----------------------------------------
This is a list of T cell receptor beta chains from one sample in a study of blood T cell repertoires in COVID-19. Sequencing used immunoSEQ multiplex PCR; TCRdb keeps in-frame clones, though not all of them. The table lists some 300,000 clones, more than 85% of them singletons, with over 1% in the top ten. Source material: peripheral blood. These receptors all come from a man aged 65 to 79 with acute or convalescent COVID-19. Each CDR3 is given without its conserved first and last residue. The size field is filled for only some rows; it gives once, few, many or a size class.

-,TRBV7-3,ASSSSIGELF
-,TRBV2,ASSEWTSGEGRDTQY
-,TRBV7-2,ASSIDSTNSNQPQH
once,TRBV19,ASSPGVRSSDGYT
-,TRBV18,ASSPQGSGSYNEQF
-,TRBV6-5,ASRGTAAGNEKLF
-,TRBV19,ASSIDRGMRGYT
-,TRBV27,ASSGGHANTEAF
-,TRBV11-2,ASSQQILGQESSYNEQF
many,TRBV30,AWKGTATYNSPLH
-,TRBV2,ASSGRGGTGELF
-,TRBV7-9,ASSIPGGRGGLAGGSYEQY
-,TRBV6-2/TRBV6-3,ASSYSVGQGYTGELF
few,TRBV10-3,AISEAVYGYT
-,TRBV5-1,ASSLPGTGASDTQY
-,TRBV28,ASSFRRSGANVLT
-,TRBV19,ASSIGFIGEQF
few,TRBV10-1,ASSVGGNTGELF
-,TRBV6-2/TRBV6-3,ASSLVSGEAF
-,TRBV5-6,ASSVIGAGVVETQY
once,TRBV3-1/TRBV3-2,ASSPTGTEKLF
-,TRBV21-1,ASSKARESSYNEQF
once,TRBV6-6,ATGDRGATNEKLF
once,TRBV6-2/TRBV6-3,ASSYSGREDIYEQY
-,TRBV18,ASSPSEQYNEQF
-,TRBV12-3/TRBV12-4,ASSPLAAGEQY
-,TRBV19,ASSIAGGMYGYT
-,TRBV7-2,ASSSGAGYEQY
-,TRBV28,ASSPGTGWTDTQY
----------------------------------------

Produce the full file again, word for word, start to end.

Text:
This is a list of T cell receptor beta chains from one sample in a study of blood T cell repertoires in COVID-19. Sequencing used immunoSEQ multiplex PCR; TCRdb keeps in-frame clones, though not all of them. The table lists some 300,000 clones, more than 85% of them singletons, with over 1% in the top ten. Source material: peripheral blood. These receptors all come from a man aged 65 to 79 with acute or convalescent COVID-19. Each CDR3 is given without its conserved first and last residue. The size field is filled for only some rows; it gives once, few, many or a size class.

-,TRBV7-3,ASSSSIGELF
-,TRBV2,ASSEWTSGEGRDTQY
-,TRBV7-2,ASSIDSTNSNQPQH
once,TRBV19,ASSPGVRSSDGYT
-,TRBV18,ASSPQGSGSYNEQF
-,TRBV6-5,ASRGTAAGNEKLF
-,TRBV19,ASSIDRGMRGYT
-,TRBV27,ASSGGHANTEAF
-,TRBV11-2,ASSQQILGQESSYNEQF
many,TRBV30,AWKGTATYNSPLH
-,TRBV2,ASSGRGGTGELF
-,TRBV7-9,ASSIPGGRGGLAGGSYEQY
-,TRBV6-2/TRBV6-3,ASSYSVGQGYTGELF
few,TRBV10-3,AISEAVYGYT
-,TRBV5-1,ASSLPGTGASDTQY
-,TRBV28,ASSFRRSGANVLT
-,TRBV19,ASSIGFIGEQF
few,TRBV10-1,ASSVGGNTGELF
-,TRBV6-2/TRBV6-3,ASSLVSGEAF
-,TRBV5-6,ASSVIGAGVVETQY
once,TRBV3-1/TRBV3-2,ASSPTGTEKLF
-,TRBV21-1,ASSKARESSYNEQF
once,TRBV6-6,ATGDRGATNEKLF
once,TRBV6-2/TRBV6-3,ASSYSGREDIYEQY
-,TRBV18,ASSPSEQYNEQF
-,TRBV12-3/TRBV12-4,ASSPLAAGEQY
-,TRBV19,ASSIAGGMYGYT
-,TRBV7-2,ASSSGAGYEQY
-,TRBV28,ASSPGTGWTDTQY